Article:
My (Jewish) Education

by | May 8, 2024 | Deep-ish Dive | 0 comments

I was one of the first high school students to take the first high school course on genocide over ten years ago.

It was a dream of overwhelming accomplishment for my history department. It was meant to become a shining example of education, where we, the younger generation, would fully understand the steps of genocide, the failure to act, and what we can do to ensure it never happens again.

In light of Yom HaShoah two days ago, I reflected on my education 12 years ago and wondered: What went wrong?

Looking at American data from 2023, one in five young Americans believe the Shoah was a myth.

It’s no better here in Canada; one in five young people in Canada either hasn’t heard of the Holocaust or isn’t sure what it is.

Perhaps I was naïve all those years ago when I thought this would be the most excellent tool ever to combat hate, especially antisemitism, because, of course, I was the only Jewish student in the class.

Yet even then, I found the same ignorance in that class that we Jews are now encountering on a massive scale.

“Why didn’t your people fight back, Tyler?”

“Why did they allow themselves to be slaughtered?”

“There are other larger genocides in history; why are we only focused on the Jewish one?”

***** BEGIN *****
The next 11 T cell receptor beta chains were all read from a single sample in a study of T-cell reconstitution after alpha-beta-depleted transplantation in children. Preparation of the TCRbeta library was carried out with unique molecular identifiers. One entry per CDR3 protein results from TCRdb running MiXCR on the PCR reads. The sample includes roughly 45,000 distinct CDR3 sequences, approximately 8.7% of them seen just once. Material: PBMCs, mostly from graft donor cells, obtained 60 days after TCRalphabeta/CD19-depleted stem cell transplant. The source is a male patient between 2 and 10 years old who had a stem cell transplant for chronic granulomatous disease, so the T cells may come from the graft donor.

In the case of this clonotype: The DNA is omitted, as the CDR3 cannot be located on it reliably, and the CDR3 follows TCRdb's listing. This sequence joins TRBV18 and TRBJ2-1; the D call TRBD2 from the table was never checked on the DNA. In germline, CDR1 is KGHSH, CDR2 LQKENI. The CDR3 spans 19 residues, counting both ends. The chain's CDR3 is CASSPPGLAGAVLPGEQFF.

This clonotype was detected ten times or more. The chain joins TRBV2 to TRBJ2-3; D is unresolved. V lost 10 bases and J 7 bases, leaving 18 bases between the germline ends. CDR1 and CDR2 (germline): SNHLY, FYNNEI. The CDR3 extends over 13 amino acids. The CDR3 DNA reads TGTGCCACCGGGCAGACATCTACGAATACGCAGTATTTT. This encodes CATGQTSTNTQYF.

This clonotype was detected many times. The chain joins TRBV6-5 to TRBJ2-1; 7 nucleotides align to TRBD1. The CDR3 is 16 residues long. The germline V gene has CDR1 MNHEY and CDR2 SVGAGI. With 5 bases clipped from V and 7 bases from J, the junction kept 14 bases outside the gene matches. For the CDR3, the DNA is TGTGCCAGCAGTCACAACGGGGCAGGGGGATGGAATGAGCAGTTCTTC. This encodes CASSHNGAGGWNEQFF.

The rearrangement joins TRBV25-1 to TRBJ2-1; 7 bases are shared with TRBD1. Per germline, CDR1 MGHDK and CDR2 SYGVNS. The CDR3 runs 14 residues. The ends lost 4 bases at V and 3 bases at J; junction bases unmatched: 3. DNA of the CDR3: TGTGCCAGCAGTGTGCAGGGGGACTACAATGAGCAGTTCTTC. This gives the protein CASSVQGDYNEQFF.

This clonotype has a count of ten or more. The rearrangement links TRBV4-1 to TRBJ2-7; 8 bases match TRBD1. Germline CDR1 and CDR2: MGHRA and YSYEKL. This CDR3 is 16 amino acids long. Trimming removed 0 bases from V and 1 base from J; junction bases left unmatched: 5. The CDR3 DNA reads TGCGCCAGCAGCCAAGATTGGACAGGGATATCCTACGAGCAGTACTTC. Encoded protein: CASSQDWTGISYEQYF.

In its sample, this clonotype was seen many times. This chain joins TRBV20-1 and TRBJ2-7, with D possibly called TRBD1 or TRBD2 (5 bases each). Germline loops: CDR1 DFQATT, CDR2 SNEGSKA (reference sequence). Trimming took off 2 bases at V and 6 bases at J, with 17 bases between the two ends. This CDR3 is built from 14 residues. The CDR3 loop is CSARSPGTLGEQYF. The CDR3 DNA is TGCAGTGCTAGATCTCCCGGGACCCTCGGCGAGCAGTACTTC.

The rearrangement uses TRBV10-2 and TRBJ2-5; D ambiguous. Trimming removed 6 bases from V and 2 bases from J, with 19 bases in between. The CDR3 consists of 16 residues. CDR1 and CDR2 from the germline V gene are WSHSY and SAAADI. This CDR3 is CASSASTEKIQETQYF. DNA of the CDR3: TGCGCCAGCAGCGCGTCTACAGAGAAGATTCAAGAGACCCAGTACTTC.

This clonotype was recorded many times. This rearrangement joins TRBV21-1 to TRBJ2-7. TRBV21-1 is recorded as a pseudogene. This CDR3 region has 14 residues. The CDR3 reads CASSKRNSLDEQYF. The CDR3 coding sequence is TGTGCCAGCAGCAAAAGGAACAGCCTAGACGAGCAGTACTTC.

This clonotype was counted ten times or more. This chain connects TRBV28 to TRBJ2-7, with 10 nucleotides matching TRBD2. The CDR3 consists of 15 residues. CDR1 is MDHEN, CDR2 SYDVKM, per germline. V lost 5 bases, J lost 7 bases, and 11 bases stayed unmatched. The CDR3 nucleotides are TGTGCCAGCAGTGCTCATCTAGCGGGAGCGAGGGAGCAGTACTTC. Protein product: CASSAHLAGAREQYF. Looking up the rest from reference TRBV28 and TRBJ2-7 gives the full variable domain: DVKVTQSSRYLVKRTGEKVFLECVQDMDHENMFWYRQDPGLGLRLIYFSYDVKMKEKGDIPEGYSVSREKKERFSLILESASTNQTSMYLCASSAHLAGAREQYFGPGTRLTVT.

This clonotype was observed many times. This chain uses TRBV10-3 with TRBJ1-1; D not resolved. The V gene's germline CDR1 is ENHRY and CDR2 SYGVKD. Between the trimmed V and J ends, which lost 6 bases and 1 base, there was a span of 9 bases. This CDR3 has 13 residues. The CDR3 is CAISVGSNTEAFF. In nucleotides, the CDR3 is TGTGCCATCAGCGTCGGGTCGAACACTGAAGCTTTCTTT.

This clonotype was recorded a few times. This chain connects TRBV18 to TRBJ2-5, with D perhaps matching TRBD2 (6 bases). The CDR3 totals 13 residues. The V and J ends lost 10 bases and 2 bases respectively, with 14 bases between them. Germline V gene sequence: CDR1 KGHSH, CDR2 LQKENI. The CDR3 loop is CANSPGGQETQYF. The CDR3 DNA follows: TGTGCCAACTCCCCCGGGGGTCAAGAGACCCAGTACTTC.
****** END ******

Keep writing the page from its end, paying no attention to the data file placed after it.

Of course, being a young Jew in high school, I didn’t yet have the answers; Jewish education-wise, I was still a novice, and I found it hard to articulate why educating those on my people’s suffering was essential to prevent genocide.

The most excellent tool of success for the antisemite is an uneducated Jew, whether they are underprepared or simply blissfully ignorant.

As I watch the despicable rates of antisemitism, violence, and intimidation against Jewish students in universities, high schools, and yes, even elementary schools, I’ve wondered to myself, where have we gone wrong in combatting this evil hatred?

It is a double-edged sword; for me, antisemitism is not a Jewish problem; it is a non-Jewish problem to solve. We don’t cause our hatred; those who hate us do, and it is the responsibility of their peers to confront them.

Yet, I also recognize that we can’t wash our own hands of responsibility as Jews. We have allowed those to define our hatred for their interests, allowing those who hate us to dismiss our valid claims of feeling unsafe, especially in the school system.

Even more so, we must educate the younger generation, Jewish children, on their Jewish identity, to be proud Jews and to recognize what antisemitism is and how we confront it.

Now with October 7th being the largest massacre of Jews since the Shoah and the resulting antisemitism that would make the Nazis blush with joy, the importance of Jewish education is more than necessary for Jewish youth; it means survival.

This article shares INSIGHTS into the types of topics we teach in our online high school courses.

Have we peaked your curiosity to learn more about our virtual school?

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